Although it may look like a cross between an electric typewriter and a television, the computer can do much more than either of those two more familiar devices. In fact,
today’s computers have more computing power than the
mainframe computers of the early 1960s, which were so
large they filled entire rooms.
This study unit will provide you with a basic knowledge of
computers and computer terminology. Soon you’ll be as at
ease with a computer as you are with a telephone or radio!
When you complete this study unit, you’ll be able to
Identify the major components of a computer
Navigate in the Windows environment
Identify methods of interfacing with productivity
Describe three main types of productivity software
Discuss basic features and functions of word processing
Discuss basic features and functions of spreadsheet
Discuss basic features and functions of database
Explain what the Internet is
Describe basic aspects of the World Wide Web
Describe basic features and functions of electronic mail
P r ev i ew
P r ev i ew
It’s hard to imagine a world without computers. They’ve
come to be part of just about everything—from cars to space shuttles, from schoolrooms to boardrooms, from department
store gift registries to the bank’s cash machine. Computer chips are part of just about everything electronic.
Parts of the Computer
Windows and Operating Systems
Using a Mouse
What Word Processing Software Does
Features of Word Processing Software
THE INTERNET AND THE WORLD WIDE WEB
What Is the Internet?
The World Wide Web
Introduction to Computers
Parts of the Computer
While a computer is a complex machine, its purpose is
straightforward: it’s simply a tool for handling information. You’ll use the computer, for example, to store and organize information. You’ll also use it to communicate information. Different parts of the computer perform these and other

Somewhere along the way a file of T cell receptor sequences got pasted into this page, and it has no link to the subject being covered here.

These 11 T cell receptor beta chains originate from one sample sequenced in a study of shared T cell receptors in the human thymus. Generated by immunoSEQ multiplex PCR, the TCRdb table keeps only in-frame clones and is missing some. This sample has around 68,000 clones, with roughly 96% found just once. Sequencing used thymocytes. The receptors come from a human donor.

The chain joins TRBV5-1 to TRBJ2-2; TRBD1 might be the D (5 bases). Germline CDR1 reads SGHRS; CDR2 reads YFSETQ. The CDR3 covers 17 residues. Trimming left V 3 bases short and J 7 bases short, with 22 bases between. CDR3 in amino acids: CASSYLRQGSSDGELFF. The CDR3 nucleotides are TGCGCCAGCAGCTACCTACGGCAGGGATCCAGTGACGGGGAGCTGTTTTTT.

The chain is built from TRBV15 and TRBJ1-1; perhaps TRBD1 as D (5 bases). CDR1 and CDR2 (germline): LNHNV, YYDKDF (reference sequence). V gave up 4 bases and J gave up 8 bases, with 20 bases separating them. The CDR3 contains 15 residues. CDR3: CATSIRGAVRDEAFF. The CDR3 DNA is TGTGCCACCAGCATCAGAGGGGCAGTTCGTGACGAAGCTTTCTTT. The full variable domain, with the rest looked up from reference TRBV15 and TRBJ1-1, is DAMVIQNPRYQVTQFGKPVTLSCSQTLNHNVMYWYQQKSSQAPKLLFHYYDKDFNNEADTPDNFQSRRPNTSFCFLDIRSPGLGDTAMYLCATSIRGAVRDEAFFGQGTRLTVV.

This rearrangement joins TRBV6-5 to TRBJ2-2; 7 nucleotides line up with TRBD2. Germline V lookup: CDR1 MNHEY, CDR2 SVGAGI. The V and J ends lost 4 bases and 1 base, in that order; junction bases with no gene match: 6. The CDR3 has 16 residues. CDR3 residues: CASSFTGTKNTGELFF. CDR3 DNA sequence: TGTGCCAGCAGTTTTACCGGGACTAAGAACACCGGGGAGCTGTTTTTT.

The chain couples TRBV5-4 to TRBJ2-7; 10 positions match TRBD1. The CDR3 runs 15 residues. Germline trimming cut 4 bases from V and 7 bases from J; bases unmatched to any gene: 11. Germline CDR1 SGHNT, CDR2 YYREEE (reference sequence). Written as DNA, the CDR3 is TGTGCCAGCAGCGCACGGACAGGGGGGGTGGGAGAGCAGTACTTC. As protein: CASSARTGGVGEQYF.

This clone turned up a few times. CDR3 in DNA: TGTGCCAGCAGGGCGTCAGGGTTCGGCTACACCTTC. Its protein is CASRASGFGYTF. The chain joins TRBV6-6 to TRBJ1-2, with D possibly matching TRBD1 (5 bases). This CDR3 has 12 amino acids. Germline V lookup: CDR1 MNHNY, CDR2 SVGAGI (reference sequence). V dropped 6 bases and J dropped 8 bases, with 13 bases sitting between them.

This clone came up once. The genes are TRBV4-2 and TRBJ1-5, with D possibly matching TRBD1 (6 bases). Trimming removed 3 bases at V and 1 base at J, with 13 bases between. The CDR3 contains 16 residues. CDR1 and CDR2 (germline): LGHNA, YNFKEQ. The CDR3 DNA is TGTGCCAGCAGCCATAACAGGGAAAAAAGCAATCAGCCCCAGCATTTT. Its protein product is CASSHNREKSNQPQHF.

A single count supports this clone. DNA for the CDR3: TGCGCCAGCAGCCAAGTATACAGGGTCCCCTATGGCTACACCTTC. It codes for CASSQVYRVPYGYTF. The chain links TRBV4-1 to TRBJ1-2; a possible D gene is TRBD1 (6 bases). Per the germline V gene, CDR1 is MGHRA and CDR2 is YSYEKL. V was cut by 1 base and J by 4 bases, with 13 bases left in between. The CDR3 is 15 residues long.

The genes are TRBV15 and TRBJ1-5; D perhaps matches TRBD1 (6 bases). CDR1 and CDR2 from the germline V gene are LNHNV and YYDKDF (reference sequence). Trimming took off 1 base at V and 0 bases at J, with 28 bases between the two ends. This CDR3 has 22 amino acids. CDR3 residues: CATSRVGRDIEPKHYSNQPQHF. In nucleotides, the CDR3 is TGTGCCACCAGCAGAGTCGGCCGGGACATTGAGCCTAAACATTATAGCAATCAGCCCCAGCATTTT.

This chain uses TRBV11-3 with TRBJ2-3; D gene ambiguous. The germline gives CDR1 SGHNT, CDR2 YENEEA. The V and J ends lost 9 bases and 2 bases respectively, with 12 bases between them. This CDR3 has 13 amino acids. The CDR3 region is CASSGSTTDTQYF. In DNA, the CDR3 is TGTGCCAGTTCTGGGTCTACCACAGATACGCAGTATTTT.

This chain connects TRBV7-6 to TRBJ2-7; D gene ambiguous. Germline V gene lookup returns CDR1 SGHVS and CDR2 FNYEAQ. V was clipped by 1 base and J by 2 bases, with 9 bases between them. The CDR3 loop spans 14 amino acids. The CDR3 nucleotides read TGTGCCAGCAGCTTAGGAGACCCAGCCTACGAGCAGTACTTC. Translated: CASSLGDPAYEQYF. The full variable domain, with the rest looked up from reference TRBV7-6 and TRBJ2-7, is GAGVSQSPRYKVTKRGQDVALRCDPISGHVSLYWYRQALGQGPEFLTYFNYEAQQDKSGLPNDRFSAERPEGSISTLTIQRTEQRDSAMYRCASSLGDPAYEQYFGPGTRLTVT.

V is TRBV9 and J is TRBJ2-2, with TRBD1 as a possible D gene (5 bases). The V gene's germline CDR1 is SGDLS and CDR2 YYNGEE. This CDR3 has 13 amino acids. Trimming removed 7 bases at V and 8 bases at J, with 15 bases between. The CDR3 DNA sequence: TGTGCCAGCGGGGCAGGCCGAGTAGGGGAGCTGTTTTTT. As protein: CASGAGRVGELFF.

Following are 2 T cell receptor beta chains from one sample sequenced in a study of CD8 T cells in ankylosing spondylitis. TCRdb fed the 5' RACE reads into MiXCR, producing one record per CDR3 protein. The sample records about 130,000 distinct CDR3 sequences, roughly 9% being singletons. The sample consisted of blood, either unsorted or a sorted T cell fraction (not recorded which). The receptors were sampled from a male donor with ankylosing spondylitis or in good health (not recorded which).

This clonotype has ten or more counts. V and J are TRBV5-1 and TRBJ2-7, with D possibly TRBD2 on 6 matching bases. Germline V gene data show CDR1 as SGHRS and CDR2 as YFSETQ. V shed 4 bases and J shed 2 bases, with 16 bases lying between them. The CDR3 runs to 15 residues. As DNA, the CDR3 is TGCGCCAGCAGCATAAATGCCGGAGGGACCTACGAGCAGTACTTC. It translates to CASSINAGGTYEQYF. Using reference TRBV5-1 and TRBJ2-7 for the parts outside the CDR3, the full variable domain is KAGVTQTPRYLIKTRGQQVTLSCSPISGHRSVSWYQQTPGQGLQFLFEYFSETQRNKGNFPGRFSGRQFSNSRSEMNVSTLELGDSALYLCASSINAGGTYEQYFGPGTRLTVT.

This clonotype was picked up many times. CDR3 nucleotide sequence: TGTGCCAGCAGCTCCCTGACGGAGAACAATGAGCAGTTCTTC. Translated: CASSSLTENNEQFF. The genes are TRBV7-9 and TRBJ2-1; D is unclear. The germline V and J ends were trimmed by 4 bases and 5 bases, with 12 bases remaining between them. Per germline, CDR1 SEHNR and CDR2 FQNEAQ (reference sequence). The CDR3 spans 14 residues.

functions. Figure 1 shows the basic parts of a typical computer system. The computer’s monitor is used to display information. The system unit stores this information on
disks. At least one disk—called a hard disk, or hard drive—is mounted inside the system unit’s cabinet. Other disks—flash drives, digital video discs (DVDs) and compact discs (CDs)— are separate from the computer. Such disks are designed to
be inserted into the computer’s USB ports or disk drives
whenever you want to access the information that the disks
contain. These storage devices can then be removed from the
drive and stored away from the computer. The keyboard and
mouse are the most commonly used devices for loading
information into a computer.
Just as all cars have an engine, a chassis, and so forth, all computer systems have certain parts in common. But, just
as with different makes and models of cars, there are differences from one model of computer to another. In cars, for instance, the brake and accelerator are always in the same
place, but the control for the windshield wipers may be a
lever on the steering column in one car and a knob on the
dashboard in another. With one type of car, the driver may
be able to lock all the doors and control all the windows
from the driver’s seat. Another model may not have driver
controls for power doors and windows. A similar situation
exists in different brands and models of computers.
FIGURE 1—The main parts
of a typical computer system are shown here.
The basic parts of a computer system are the same in all
cases, but different models can have different features....
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